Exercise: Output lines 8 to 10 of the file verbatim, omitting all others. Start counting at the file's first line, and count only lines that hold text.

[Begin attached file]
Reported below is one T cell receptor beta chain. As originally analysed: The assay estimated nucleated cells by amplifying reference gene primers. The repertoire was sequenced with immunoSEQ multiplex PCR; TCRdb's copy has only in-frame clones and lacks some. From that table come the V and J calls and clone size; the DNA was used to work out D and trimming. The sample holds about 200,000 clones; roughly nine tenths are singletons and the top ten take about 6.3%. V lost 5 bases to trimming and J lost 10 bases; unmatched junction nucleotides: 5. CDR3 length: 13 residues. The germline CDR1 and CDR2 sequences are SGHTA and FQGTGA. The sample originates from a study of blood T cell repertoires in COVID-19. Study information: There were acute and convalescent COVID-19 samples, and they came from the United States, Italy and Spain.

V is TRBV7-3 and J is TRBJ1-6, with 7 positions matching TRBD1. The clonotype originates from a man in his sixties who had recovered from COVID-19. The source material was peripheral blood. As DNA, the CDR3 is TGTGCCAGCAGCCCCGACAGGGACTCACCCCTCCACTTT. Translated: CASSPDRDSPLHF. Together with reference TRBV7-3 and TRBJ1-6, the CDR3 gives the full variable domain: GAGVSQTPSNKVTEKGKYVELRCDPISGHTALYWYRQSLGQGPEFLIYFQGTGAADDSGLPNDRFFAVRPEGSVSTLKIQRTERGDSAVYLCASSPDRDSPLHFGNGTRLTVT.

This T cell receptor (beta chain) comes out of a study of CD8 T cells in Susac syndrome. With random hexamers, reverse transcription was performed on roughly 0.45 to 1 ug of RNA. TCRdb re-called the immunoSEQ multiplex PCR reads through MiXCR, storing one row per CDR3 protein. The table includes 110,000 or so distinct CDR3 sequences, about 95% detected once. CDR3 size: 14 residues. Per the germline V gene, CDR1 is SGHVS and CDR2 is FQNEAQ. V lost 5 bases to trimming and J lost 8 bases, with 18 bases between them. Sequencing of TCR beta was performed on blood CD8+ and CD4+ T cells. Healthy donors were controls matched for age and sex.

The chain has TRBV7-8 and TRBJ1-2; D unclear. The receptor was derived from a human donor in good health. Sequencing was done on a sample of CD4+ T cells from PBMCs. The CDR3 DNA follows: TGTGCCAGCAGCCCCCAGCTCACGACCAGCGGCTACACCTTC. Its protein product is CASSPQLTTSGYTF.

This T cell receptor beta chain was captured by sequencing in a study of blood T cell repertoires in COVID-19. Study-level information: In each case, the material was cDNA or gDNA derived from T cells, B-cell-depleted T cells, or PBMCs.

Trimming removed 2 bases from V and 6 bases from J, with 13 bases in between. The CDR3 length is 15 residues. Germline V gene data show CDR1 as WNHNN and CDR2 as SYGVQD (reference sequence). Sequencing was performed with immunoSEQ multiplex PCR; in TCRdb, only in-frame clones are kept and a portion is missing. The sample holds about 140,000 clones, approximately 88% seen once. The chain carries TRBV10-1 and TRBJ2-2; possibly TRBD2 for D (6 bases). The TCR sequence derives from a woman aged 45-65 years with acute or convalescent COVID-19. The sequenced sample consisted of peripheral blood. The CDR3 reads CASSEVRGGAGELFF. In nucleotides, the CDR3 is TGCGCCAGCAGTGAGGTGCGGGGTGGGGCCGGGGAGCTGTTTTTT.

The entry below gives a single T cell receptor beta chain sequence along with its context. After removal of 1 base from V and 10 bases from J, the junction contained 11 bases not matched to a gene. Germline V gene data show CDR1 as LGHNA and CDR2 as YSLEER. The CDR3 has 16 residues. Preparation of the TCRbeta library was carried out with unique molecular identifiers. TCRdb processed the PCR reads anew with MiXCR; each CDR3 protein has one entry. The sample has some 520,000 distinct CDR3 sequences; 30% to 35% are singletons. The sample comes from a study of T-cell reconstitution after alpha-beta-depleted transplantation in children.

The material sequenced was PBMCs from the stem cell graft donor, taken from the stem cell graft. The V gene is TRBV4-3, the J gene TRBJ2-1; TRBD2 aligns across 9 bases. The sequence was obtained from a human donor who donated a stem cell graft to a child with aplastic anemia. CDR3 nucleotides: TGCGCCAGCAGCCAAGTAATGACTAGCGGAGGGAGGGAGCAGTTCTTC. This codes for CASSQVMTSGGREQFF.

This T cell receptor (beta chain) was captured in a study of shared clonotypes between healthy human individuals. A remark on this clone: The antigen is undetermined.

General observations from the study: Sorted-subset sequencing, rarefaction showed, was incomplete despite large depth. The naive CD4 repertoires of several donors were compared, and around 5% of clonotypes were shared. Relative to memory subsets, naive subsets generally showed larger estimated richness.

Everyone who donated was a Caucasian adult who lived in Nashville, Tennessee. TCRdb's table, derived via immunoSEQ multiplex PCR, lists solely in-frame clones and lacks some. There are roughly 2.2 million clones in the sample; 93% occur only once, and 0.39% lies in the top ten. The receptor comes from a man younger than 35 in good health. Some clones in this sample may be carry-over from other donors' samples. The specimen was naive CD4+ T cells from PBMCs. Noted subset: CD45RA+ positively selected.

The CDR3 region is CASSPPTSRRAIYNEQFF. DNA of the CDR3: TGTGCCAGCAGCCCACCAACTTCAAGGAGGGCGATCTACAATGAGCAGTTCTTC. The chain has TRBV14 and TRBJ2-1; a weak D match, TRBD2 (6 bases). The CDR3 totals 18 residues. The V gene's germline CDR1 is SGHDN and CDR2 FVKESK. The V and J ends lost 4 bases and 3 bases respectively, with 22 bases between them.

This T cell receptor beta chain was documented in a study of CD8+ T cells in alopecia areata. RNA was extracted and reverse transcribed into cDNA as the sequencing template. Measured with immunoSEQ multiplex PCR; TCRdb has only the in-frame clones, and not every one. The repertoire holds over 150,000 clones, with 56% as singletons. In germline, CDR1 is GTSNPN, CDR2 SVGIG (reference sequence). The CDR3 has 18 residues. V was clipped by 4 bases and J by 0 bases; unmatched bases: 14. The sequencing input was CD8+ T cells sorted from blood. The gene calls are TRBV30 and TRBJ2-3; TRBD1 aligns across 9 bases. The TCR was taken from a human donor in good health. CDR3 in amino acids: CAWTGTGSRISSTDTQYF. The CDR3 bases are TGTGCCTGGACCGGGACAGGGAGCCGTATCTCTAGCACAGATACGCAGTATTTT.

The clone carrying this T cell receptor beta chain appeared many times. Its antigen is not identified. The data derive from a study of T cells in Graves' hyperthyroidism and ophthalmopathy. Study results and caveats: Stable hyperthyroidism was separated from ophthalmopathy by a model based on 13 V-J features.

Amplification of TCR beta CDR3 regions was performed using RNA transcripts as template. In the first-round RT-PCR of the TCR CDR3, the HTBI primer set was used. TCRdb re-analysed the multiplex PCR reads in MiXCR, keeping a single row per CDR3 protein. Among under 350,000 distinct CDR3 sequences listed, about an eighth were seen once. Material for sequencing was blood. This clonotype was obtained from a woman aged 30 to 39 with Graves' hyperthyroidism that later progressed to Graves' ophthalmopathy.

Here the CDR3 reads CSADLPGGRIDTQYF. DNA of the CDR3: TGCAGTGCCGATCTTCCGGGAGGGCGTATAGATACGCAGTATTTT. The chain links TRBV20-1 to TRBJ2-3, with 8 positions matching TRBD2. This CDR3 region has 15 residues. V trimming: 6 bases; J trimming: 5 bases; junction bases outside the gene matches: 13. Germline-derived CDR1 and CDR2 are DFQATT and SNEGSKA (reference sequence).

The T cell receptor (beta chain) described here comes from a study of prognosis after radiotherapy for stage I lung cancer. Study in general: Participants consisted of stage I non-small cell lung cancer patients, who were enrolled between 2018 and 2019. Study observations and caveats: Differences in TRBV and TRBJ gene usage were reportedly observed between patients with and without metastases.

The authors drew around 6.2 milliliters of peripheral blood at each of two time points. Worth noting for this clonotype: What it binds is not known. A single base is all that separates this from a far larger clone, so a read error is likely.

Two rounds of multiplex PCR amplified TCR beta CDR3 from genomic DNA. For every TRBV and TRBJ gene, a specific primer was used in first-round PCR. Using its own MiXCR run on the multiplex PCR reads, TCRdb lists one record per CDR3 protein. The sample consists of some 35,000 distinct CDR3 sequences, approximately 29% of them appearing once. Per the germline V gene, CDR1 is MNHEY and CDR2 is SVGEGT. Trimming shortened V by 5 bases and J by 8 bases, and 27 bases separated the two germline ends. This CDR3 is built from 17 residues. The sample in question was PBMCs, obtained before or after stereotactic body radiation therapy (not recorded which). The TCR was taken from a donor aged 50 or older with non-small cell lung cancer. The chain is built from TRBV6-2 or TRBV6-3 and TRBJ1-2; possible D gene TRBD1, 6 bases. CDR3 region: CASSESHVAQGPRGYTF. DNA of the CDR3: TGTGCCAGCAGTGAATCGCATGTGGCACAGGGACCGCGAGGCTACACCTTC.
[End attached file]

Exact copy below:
The material sequenced was PBMCs from the stem cell graft donor, taken from the stem cell graft. The V gene is TRBV4-3, the J gene TRBJ2-1; TRBD2 aligns across 9 bases. The sequence was obtained from a human donor who donated a stem cell graft to a child with aplastic anemia. CDR3 nucleotides: TGCGCCAGCAGCCAAGTAATGACTAGCGGAGGGAGGGAGCAGTTCTTC. This codes for CASSQVMTSGGREQFF.

This T cell receptor (beta chain) was captured in a study of shared clonotypes between healthy human individuals. A remark on this clone: The antigen is undetermined.

General observations from the study: Sorted-subset sequencing, rarefaction showed, was incomplete despite large depth. The naive CD4 repertoires of several donors were compared, and around 5% of clonotypes were shared. Relative to memory subsets, naive subsets generally showed larger estimated richness.